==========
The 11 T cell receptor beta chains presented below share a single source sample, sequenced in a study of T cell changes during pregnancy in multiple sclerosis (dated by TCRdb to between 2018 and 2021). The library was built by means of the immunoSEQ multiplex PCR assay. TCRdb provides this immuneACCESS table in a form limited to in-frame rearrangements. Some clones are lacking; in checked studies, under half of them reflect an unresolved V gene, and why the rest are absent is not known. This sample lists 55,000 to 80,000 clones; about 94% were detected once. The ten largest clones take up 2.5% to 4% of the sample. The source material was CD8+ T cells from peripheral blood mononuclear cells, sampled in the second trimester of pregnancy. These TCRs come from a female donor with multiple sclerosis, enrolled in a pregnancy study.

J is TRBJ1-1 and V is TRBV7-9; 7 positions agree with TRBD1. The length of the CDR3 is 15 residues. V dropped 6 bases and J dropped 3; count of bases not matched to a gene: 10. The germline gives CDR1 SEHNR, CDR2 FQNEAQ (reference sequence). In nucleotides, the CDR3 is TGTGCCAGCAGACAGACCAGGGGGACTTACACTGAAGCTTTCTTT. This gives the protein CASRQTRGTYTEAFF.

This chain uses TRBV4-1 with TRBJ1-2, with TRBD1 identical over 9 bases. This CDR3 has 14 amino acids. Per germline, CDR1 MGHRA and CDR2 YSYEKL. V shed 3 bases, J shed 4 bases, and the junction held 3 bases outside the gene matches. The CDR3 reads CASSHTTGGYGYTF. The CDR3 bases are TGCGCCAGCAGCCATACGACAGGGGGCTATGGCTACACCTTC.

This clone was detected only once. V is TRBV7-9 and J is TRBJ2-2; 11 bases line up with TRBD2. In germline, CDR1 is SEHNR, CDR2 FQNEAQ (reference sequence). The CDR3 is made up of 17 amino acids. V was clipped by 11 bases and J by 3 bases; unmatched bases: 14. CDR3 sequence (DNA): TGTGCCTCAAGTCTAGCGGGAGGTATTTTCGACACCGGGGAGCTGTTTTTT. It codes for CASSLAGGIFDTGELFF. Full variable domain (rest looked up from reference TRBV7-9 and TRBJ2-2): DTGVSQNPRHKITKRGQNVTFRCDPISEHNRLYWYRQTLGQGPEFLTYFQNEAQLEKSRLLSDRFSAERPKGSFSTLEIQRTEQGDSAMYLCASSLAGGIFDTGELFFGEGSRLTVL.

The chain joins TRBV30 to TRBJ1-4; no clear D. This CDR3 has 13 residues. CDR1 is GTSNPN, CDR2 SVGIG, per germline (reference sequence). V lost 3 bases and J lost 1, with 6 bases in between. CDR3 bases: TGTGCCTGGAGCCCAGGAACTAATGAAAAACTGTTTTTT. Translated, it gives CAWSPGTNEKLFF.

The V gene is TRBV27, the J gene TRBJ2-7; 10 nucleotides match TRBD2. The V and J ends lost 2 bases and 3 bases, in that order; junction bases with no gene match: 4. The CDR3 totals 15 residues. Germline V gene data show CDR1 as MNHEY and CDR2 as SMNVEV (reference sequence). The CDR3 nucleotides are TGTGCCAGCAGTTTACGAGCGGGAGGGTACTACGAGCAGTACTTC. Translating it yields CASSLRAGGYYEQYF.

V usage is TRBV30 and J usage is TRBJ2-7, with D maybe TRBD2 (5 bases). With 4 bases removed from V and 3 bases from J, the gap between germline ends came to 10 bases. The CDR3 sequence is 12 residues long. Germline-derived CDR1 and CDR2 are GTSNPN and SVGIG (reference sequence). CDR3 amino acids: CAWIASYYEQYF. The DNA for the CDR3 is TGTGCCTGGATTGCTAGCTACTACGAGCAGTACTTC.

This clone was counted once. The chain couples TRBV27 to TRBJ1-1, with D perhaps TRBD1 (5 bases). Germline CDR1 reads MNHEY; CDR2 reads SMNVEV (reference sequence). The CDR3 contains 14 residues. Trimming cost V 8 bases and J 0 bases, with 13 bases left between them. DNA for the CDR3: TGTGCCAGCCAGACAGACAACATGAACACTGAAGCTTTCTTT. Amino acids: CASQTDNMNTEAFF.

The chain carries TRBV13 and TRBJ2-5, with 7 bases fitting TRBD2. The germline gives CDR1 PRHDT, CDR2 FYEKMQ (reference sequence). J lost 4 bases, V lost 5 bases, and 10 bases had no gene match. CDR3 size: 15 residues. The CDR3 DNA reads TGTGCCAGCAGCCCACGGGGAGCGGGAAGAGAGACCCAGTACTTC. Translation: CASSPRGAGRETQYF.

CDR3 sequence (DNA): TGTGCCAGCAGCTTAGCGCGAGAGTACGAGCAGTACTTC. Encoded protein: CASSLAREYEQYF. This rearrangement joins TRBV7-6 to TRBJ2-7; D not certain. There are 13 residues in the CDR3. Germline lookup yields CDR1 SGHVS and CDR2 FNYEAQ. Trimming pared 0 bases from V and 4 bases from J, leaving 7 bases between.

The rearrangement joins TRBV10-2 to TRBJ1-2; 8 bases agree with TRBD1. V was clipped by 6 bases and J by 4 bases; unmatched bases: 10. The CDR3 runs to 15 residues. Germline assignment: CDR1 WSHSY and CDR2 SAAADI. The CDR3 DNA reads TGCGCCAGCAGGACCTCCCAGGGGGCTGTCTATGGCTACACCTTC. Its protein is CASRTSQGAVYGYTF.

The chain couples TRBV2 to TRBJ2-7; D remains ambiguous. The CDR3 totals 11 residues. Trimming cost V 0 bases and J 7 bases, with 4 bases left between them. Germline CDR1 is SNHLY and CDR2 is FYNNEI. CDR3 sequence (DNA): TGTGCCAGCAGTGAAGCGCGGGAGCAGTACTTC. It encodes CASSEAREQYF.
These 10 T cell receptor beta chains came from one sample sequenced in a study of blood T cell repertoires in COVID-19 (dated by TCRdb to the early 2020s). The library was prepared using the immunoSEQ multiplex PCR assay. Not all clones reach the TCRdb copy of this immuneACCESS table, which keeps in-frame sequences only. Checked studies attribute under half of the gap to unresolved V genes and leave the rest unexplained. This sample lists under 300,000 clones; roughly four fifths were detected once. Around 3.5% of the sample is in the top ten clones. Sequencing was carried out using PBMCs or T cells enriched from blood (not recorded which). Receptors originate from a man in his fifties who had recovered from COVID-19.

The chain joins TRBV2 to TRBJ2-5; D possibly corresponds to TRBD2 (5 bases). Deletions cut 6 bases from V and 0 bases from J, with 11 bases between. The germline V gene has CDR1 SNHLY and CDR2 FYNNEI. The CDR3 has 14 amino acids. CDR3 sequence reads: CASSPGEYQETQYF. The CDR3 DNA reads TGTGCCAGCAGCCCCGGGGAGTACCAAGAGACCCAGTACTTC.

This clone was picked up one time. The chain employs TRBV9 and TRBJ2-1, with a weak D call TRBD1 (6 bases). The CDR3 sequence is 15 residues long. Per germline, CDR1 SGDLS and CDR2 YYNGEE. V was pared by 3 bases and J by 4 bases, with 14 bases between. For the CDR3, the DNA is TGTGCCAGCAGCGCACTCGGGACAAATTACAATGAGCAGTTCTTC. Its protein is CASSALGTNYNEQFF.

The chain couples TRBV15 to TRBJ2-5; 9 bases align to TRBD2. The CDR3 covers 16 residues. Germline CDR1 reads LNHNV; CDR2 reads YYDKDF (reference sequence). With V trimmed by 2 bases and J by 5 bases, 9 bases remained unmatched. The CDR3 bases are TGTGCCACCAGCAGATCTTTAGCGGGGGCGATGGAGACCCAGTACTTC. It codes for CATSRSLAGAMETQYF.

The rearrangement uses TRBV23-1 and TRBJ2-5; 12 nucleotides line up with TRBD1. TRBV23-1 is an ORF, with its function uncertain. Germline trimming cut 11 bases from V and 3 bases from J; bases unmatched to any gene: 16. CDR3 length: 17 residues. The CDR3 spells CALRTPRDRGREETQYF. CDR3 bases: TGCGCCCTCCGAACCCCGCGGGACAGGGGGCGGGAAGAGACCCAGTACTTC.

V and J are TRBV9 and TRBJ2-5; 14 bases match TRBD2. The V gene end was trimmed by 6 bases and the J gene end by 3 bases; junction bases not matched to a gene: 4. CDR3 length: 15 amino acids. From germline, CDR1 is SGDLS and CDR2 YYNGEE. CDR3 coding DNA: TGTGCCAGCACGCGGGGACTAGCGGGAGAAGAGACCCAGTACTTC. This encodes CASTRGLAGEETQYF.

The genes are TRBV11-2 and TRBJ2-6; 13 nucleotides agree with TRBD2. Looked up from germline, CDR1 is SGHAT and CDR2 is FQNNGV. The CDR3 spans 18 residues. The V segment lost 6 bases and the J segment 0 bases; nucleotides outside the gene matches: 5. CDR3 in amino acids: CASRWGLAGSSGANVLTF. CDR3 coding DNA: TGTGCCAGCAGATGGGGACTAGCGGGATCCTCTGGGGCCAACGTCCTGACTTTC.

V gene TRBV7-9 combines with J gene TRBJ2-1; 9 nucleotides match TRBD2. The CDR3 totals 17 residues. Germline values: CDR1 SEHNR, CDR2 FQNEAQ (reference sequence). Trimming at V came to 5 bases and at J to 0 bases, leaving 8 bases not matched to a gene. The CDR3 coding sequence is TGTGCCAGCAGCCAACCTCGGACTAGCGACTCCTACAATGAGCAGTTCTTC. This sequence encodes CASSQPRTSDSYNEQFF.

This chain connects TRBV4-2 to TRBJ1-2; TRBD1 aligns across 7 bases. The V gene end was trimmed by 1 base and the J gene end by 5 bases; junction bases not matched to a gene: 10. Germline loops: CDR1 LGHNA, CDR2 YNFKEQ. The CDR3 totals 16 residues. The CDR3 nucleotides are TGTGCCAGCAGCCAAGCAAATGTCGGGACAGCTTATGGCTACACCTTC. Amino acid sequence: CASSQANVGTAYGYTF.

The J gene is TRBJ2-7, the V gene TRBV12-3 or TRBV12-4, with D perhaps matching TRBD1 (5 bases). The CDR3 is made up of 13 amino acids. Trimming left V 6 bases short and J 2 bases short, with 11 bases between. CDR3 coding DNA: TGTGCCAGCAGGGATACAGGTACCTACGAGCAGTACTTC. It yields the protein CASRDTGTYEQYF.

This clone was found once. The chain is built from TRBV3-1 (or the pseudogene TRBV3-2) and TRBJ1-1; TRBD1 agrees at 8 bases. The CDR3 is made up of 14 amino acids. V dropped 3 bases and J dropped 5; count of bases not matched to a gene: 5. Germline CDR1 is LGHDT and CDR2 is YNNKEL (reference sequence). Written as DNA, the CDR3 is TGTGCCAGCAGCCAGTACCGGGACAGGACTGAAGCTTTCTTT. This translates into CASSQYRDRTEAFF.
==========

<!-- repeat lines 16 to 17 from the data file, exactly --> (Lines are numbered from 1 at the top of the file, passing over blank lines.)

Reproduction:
The chain couples TRBV15 to TRBJ2-5; 9 bases align to TRBD2. The CDR3 covers 16 residues. Germline CDR1 reads LNHNV; CDR2 reads YYDKDF (reference sequence). With V trimmed by 2 bases and J by 5 bases, 9 bases remained unmatched. The CDR3 bases are TGTGCCACCAGCAGATCTTTAGCGGGGGCGATGGAGACCCAGTACTTC. It codes for CATSRSLAGAMETQYF.

The rearrangement uses TRBV23-1 and TRBJ2-5; 12 nucleotides line up with TRBD1. TRBV23-1 is an ORF, with its function uncertain. Germline trimming cut 11 bases from V and 3 bases from J; bases unmatched to any gene: 16. CDR3 length: 17 residues. The CDR3 spells CALRTPRDRGREETQYF. CDR3 bases: TGCGCCCTCCGAACCCCGCGGGACAGGGGGCGGGAAGAGACCCAGTACTTC.